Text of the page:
Section 123 of the Workplace Safety and Insurance Act provides that a decision of the Appeals Tribunal under the Act is final. While the Appeals Tribunal does have the discretionary power to reconsider its decision under section 129 of the Act, this remedy is an exceptional one. Because the integrity of the appeal process and the finality of Tribunal decisions are important considerations in any reconsideration application, the standard of review or threshold which must be met in the reconsideration process is a high one. Although some representatives may advise their clients that a reconsideration application is merely a routine step in the WSI appeal process, this advice is wrong. The reconsideration process is a special remedy and the Tribunal’s power to reconsider is invoked only in unusual circumstances; it is not intended as a routine process for any party or representative unhappy with a Vice-Chair or Panel decision. To treat reconsiderations as a routine, insignificant process would effectively undermine the statutory principle of finality, suggest that parties could routinely discount the original hearing process, and put successful parties at risk of multiple proceedings. To be successful on a reconsideration application, an applicant must discharge the onus to satisfy the Tribunal that an otherwise final decision should be reopened. Essentially, an applicant must:
(a) demonstrate that there was a fundamental error of law or process which, if corrected, would likely produce a different result, or
(b) introduce substantial new evidence which was not available at the time of the original hearing and which would likely have resulted in a different decision had this substantial evidence been introduced at the original hearing.
Any error and its resulting effects must be sufficiently significant to outweigh the importance of decisions being final and the prejudice to any party of the decision being re-opened.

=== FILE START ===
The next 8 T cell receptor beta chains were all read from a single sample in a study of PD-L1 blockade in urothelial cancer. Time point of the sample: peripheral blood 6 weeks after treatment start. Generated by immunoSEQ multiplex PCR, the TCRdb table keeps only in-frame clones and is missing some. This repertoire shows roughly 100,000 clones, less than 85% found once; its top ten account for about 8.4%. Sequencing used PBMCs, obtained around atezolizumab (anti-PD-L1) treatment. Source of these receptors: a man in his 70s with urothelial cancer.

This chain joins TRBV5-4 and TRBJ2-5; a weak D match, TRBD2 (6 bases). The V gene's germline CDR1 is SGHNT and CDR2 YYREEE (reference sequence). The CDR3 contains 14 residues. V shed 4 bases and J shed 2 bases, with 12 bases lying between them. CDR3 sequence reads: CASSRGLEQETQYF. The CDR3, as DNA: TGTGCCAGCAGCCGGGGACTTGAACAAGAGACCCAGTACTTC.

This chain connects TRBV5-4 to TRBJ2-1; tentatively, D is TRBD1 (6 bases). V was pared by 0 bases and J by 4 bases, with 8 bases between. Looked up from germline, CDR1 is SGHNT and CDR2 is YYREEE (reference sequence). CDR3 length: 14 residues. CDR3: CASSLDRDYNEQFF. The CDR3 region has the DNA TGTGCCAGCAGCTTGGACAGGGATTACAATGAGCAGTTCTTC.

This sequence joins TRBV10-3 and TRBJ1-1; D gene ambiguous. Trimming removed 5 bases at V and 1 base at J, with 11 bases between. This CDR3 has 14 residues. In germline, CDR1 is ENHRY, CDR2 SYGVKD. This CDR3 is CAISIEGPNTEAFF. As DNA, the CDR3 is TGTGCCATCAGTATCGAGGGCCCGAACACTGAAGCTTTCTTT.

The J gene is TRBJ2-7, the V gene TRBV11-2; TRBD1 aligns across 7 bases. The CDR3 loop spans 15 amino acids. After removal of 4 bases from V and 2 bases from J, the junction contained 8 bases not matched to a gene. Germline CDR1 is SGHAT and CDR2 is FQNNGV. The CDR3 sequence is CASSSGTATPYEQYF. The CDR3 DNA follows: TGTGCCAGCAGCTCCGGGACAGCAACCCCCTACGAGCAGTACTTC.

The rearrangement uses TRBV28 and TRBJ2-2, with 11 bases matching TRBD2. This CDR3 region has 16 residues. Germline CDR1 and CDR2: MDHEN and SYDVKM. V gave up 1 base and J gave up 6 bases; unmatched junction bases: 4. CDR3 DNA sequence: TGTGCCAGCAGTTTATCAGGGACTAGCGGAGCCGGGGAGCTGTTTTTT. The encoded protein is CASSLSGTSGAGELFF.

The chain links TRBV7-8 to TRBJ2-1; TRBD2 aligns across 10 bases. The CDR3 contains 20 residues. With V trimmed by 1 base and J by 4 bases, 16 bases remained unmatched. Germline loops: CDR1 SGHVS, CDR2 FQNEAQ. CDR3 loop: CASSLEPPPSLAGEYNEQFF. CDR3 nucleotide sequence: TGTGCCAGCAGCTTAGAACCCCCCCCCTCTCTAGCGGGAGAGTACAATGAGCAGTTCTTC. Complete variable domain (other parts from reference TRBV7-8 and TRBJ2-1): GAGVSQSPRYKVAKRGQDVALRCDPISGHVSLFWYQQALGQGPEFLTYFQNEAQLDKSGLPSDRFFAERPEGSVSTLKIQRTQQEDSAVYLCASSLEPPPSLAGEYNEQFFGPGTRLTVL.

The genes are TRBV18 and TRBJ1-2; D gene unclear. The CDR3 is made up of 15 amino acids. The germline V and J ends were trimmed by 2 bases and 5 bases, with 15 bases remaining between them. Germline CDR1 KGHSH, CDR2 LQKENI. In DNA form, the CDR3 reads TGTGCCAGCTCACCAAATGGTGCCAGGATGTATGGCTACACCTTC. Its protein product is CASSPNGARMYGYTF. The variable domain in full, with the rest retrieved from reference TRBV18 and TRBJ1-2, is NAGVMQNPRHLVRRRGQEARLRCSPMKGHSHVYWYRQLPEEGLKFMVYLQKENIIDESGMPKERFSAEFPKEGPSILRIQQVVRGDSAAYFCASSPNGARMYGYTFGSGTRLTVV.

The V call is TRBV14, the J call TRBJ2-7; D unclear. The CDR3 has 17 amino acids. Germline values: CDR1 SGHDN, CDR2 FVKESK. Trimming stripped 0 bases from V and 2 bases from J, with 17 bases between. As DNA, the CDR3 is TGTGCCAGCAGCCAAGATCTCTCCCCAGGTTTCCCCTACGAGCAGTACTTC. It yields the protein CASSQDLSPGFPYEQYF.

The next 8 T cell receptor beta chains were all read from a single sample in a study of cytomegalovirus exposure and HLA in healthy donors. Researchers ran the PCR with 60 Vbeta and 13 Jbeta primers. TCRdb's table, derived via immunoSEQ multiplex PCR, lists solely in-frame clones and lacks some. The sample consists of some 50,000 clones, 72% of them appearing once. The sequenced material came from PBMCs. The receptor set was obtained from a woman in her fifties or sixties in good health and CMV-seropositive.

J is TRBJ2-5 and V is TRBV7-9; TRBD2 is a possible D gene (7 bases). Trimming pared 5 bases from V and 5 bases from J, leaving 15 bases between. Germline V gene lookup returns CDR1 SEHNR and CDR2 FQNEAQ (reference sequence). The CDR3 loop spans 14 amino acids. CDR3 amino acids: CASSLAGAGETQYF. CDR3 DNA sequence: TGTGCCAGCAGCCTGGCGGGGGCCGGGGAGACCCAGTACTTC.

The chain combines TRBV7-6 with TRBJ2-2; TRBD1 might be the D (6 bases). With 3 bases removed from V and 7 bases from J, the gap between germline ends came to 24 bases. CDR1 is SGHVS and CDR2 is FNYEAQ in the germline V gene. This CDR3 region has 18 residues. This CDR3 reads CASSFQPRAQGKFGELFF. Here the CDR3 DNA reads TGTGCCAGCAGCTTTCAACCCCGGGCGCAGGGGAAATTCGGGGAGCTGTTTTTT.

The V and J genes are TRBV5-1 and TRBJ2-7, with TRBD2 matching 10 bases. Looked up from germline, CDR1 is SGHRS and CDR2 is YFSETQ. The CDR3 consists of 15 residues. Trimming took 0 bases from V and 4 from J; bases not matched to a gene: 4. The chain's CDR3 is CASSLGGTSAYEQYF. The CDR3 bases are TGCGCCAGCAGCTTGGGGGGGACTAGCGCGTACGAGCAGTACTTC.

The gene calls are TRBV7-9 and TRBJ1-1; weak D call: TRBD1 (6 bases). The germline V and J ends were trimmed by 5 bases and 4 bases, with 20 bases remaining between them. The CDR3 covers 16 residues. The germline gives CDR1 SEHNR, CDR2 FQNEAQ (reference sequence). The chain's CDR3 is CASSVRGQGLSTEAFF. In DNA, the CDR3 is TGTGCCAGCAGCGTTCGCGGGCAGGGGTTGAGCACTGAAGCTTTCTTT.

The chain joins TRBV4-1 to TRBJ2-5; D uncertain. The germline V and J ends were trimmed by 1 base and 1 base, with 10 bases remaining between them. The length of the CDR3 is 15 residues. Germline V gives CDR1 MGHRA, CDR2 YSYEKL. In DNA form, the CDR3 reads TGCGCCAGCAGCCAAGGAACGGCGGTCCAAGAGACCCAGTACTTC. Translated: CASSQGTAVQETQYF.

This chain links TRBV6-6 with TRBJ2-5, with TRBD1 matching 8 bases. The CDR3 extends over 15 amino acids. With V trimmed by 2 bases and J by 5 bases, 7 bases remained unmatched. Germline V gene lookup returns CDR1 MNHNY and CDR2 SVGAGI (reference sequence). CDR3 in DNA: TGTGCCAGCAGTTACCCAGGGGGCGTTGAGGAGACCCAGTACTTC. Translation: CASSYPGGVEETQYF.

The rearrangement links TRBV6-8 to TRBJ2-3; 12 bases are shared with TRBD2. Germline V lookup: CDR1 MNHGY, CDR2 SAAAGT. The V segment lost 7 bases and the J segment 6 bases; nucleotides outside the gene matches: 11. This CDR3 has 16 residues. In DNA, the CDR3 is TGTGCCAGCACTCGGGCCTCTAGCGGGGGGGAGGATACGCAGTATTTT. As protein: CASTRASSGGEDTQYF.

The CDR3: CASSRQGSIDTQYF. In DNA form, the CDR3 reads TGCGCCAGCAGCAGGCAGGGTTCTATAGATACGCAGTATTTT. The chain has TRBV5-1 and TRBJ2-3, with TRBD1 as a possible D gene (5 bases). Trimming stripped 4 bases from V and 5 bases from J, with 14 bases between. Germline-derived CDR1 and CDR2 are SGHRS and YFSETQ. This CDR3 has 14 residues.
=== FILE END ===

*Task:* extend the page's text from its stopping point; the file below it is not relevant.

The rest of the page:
[emphasis in original]
The reconsideration request effectively made the same arguments as with the original decision, only supplementing with some internet articles about body mass index, and new medical claims without supporting evidence. They were re-arguing the issues already addressed in the original decision, and did not address the threshold question in any substantive way.
In seeking judicial review, the firefighter’s family claimed the Tribunal acted unreasonably by excluding the statutory rebuttable presumption under s. 15.1, denying the criteria under s. 13, and refusing to consider new evidence under the reconsideration. The Divisional Court rejected these submissions, noting they were not constitutional questions, those of central importance to the legal system, or regarding jurisdictional boundaries, citing Vavilov,
 This Court has described respect for legislative intent as the “polar star” of judicial review: C.U.P.E. v. Ontario (Minister of Labour), 2003 SCC 29,  1 S.C.R. 539, at para. 149. This description remains apt. The presumption of reasonableness review discussed above is intended to give effect to the legislature’s choice to leave certain matters with administrative decision makers rather than the courts. It follows that this presumption will be rebutted where a legislature has indicated that a different standard should apply. The legislature can do so in two ways. First, it may explicitly prescribe through statute what standard courts should apply when reviewing decisions of a particular administrative decision maker. Second, it may direct that derogation from the presumption of reasonableness review is appropriate by providing for a statutory appeal mechanism from an administrative decision maker to a court, thereby signalling the application of appellate standards…